7 Steps to Surviving a Financial Crisis

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No matter how much we prepare, the reality is the majority of us are going to experience a period of financial difficulty at some point in our lives. Making a major financial mistake or experiencing a sudden financial life change can often leave a feeling of discouragement, hopelessness, stress, and frustration. The reality of having a small amount of money to resolve a lot of bills can often lead a person to being so overwhelmed that they have no idea even where to begin. When experiencing these feelings, the best thing to do is to confront your situation head-on and take steps immediately to repair it.

The best thing to do is to confront your situation head-on and take steps immediately to repair it.

Below are seven practical steps to help you survive a financial crisis and get you on the road to recovery.

  1. Respond Fast. Do not make the most common mistake of waiting to address your situation. Facing it immediately allows you to dramatically minimize the damages. The longer you wait to take action, the more the problem compounds and the longer the recovery time. Ignorance is not bliss; it is dangerous. Burying your head in the sand and ignoring the problem doesn’t make it go away. In fact, it will only cause your crisis to have a greater impact on your life.

 Ignorance is not bliss; it is dangerous.

  1. Rework Your Budget. Review your budget and identify where you can eliminate all unnecessary expenses. Prioritize all of your expenses and cut the rest. One bit of advice my father gave me when I was young has always stuck with me. He said, “What’s radical to some is necessary for others.” It may seem radical or extreme to cut that expensive cable bill for a while and miss your favorite TV shows, but it may be necessary for you. It may require you to trade in your vehicle and cut your car payment, insurance, and fuel costs down. Remember drastic situations require drastic actions. Don’t prolong your crisis any longer than necessary in order to maintain a lifestyle you can no longer afford. And don’t allow pride and embarrassment keep you from your financial recovery.

What’s radical to some is necessary for others.

  1. Contact Your Creditors. Contact all of your creditors and let them know your situation has changed and discuss your ability to repay them. Attempt to restructure your monthly payments and debt. Oftentimes creditors will work with you to make your situation more manageable, so don’t be afraid to ask.

  1. Limit Use of Credit. Avoid using more credit as much as possible. We have all been in a situation where we feel the need to use credit to carry us over. The problem is that it’s like trying to dig your way out of a hole as opposed to climbing your way out. The more you use credit, the further you dig in the hole, not out. Use with caution.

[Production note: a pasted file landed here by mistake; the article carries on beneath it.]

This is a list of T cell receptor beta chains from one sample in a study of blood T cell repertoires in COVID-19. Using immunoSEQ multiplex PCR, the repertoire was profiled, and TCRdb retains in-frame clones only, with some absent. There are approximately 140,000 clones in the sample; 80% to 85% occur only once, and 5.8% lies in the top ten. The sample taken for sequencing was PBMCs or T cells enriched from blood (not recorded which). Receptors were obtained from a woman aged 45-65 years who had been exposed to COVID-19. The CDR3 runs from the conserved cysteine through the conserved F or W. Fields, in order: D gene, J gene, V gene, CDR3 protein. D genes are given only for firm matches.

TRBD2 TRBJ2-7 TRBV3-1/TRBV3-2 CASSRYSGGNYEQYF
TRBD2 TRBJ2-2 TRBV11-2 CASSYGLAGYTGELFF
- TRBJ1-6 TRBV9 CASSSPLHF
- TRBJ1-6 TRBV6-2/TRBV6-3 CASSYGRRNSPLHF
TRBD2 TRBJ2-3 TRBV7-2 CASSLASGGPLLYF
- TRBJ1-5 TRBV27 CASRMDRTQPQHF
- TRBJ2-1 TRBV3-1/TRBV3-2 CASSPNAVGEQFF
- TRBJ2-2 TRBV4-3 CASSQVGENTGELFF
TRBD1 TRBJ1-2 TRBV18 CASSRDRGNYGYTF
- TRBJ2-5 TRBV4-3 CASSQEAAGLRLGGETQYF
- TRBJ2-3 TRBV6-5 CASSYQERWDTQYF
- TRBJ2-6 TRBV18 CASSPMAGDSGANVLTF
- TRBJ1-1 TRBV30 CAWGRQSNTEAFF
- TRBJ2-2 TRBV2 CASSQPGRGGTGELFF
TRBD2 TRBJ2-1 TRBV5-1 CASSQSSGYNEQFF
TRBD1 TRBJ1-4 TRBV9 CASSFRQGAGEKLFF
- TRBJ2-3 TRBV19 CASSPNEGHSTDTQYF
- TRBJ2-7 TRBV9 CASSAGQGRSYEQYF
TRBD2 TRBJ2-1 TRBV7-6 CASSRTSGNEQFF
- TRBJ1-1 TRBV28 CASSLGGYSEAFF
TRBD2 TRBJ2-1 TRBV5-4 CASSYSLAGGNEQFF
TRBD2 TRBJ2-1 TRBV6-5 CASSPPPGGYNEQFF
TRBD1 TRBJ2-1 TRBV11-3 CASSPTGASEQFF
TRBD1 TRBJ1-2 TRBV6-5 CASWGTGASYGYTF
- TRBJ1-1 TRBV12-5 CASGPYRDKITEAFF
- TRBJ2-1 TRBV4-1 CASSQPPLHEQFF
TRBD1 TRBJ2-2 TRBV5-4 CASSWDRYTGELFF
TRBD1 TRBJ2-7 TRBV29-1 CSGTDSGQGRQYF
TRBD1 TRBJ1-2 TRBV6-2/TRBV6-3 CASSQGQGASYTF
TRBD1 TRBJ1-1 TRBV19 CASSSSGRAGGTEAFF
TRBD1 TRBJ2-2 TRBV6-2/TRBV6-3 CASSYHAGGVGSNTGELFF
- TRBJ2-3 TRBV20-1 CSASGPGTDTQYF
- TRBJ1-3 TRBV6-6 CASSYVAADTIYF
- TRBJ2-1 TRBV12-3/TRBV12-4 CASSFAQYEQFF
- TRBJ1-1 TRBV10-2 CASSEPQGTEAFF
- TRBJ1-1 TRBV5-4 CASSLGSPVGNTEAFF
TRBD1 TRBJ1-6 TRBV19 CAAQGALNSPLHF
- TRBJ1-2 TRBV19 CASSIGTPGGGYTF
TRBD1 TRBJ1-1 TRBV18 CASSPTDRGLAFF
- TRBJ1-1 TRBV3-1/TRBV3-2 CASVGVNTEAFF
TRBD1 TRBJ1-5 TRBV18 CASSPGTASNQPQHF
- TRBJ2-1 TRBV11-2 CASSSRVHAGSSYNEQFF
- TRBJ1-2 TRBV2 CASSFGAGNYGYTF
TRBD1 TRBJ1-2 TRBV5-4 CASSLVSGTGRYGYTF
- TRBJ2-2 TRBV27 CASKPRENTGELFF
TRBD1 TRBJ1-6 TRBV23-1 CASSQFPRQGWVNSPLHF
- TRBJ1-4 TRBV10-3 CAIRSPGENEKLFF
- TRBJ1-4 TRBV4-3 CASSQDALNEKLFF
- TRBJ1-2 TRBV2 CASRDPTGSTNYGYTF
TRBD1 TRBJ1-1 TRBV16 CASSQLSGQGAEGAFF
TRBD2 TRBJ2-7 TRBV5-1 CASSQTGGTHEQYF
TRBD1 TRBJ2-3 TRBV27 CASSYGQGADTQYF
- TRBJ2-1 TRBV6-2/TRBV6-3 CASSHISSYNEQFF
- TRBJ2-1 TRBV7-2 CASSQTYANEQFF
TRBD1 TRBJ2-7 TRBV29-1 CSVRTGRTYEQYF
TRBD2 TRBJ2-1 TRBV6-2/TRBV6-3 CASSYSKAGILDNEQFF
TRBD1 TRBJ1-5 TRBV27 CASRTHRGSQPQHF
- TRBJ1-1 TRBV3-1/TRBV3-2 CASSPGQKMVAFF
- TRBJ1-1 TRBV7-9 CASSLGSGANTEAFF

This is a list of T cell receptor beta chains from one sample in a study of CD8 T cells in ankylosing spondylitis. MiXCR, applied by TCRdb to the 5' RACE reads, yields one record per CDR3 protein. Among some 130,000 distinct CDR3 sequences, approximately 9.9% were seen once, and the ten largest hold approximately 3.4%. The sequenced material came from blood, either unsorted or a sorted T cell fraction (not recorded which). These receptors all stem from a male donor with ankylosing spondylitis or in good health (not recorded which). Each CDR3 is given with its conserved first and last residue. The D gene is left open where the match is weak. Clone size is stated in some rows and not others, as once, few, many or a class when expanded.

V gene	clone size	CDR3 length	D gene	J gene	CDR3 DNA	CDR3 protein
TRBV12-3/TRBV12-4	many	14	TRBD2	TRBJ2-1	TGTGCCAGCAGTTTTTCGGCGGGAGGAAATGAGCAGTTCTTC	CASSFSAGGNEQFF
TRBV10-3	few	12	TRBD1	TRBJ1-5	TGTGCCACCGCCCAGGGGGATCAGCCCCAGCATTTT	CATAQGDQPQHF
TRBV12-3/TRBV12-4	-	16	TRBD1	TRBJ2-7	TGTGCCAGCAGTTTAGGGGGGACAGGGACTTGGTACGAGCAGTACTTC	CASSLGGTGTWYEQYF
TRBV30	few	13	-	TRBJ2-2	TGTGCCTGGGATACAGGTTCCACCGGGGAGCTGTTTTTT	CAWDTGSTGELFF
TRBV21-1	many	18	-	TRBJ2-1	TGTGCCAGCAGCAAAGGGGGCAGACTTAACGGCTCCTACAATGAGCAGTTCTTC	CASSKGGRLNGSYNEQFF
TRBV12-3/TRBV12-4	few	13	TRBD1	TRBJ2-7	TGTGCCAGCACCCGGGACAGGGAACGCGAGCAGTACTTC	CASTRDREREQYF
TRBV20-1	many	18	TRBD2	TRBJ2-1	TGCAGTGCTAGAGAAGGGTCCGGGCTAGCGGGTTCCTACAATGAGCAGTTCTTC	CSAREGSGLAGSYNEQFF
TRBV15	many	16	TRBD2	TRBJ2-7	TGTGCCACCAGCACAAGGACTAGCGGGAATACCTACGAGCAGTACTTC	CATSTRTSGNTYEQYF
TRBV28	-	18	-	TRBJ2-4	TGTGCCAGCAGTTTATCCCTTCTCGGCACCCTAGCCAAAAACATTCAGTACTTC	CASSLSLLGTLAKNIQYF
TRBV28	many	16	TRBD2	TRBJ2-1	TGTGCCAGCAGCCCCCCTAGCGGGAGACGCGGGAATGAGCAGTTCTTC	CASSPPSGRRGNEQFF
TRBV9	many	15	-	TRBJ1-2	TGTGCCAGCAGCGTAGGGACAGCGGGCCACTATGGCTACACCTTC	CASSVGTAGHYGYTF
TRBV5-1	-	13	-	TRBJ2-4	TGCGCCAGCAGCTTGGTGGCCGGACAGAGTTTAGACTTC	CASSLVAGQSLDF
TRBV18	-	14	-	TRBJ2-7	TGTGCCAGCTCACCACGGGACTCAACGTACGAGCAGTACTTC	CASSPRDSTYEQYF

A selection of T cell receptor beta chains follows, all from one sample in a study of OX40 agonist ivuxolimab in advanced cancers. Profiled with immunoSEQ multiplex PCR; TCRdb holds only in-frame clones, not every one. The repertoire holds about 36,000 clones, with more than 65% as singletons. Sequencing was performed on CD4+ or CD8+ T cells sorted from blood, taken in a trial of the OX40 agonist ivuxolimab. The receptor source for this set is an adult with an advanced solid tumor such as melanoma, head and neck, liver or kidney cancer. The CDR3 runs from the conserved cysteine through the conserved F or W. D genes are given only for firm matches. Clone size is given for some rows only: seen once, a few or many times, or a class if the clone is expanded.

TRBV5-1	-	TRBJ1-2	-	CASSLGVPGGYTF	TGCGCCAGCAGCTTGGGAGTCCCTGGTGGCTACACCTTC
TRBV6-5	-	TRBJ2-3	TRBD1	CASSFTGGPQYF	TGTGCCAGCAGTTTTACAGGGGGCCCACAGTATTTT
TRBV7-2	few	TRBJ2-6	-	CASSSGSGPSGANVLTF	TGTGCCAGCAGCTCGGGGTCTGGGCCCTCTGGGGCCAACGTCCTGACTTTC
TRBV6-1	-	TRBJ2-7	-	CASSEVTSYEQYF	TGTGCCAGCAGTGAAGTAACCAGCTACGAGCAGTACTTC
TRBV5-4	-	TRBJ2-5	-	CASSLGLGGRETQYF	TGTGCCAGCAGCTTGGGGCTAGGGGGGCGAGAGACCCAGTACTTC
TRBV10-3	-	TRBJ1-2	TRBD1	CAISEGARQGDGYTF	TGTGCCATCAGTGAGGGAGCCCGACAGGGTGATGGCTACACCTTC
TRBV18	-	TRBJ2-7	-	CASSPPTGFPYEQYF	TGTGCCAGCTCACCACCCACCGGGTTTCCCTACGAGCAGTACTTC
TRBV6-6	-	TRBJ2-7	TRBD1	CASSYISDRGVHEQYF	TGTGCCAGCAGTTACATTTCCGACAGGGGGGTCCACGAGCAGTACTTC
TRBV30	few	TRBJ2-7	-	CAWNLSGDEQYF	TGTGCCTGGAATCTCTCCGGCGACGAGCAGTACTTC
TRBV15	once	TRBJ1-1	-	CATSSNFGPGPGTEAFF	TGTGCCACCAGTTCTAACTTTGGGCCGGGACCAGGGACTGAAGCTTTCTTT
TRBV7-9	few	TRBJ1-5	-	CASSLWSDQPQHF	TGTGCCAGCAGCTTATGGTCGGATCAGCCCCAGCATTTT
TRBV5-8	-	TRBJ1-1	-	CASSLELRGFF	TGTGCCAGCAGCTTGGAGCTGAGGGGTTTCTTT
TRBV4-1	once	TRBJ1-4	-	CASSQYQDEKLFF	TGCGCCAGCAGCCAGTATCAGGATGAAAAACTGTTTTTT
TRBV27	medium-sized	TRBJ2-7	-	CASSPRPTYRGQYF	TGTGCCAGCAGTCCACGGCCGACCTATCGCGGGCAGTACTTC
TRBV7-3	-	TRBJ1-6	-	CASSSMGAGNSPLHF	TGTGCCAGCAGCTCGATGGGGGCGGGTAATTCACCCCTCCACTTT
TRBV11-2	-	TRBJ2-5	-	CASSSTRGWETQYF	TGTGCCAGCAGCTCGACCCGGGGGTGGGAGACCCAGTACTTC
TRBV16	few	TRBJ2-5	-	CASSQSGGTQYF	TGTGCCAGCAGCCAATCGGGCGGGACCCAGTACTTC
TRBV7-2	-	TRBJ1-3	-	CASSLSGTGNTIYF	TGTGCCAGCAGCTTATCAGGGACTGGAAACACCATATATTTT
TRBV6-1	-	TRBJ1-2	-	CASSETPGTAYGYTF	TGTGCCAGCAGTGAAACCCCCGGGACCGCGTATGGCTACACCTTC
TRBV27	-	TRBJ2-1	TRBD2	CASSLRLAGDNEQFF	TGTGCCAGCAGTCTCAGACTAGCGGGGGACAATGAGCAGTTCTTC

1. Get Help and Use Your Resources. Tap all of your available resources. There is safety in an abundance of counsel as well as in sitting down with a qualified financial professional to help you navigate your crisis and identify specific steps you can take. If you are one of the millions of American’s who’s unemployed, consider temporary unemployment benefits while looking to regain employment immediately. Use any available benefits and insurance programs to supplement any loss income.

  1. Maintain Healthy Relationships. Stay connected to positive people. Those relationships, family, or friends, can help rebuild the right perspective, motivation, and emotional strength that are often depleted by crisis. They also serve as accountability to stay the course.

  1. Maintain a Positive Outlook. In order for recovery to begin, you must take positive actions. It’s extremely difficult to get positive actions with negative thoughts and emotions. Positive thoughts must replace thoughts and feelings of hopelessness and discouragement. If not, you risk staying in a place of inactivity, doing nothing, or creating and repeating self-destructive behavior.

Positive thoughts must replace thoughts and feelings of hopelessness and discouragement.

Some things that happen to us are simply out of our control. But the reality is we do have the power to control how we respond and even how we prepare for the unexpected. Know that you have the ability to make it through this rough period. You’ve got the choice to either make it happen or make excuses. Go make it happen!

Marquay Baul

Marquay Baul is an award-winning wealth advisor, community advocate, dynamic motivational speaker and trusted life coach. As Vice President of one of the nation’s largest financial institutions, Marquay specializes in advising some of the nation’s top professional athletes and entertainers. He has worked with the NBA, NCAA athletics programs, churches and numerous other non-profit agencies. His work has landed him on the pages of Time Magazine, and has been highlighted on television with FOX, CBS, TBN, and more. If you’d like to connect with Marquay, please follow him on Twitter!

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